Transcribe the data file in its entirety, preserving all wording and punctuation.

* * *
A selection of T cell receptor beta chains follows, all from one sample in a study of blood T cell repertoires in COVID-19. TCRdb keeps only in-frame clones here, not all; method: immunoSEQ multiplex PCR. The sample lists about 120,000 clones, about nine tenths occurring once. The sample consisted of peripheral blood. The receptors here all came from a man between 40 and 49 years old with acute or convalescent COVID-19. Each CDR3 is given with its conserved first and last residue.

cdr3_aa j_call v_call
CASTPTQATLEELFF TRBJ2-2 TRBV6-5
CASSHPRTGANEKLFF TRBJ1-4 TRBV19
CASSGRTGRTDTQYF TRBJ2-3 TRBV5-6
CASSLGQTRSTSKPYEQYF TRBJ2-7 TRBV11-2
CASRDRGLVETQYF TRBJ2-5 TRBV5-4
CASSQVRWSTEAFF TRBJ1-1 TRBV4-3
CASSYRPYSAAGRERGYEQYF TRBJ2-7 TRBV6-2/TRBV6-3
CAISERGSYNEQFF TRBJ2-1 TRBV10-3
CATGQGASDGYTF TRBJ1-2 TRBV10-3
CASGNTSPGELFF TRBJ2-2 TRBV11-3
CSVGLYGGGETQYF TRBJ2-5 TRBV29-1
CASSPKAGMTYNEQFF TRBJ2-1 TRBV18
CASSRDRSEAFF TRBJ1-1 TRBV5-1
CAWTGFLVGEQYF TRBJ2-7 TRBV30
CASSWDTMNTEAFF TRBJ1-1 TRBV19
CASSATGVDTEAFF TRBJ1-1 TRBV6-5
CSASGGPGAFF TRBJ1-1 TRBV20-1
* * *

A selection of T cell receptor beta chains follows, all from one sample in a study of blood T cell repertoires in COVID-19. TCRdb keeps only in-frame clones here, not all; method: immunoSEQ multiplex PCR. The sample lists about 120,000 clones, about nine tenths occurring once. The sample consisted of peripheral blood. The receptors here all came from a man between 40 and 49 years old with acute or convalescent COVID-19. Each CDR3 is given with its conserved first and last residue.

cdr3_aa j_call v_call
CASTPTQATLEELFF TRBJ2-2 TRBV6-5
CASSHPRTGANEKLFF TRBJ1-4 TRBV19
CASSGRTGRTDTQYF TRBJ2-3 TRBV5-6
CASSLGQTRSTSKPYEQYF TRBJ2-7 TRBV11-2
CASRDRGLVETQYF TRBJ2-5 TRBV5-4
CASSQVRWSTEAFF TRBJ1-1 TRBV4-3
CASSYRPYSAAGRERGYEQYF TRBJ2-7 TRBV6-2/TRBV6-3
CAISERGSYNEQFF TRBJ2-1 TRBV10-3
CATGQGASDGYTF TRBJ1-2 TRBV10-3
CASGNTSPGELFF TRBJ2-2 TRBV11-3
CSVGLYGGGETQYF TRBJ2-5 TRBV29-1
CASSPKAGMTYNEQFF TRBJ2-1 TRBV18
CASSRDRSEAFF TRBJ1-1 TRBV5-1
CAWTGFLVGEQYF TRBJ2-7 TRBV30
CASSWDTMNTEAFF TRBJ1-1 TRBV19
CASSATGVDTEAFF TRBJ1-1 TRBV6-5
CSASGGPGAFF TRBJ1-1 TRBV20-1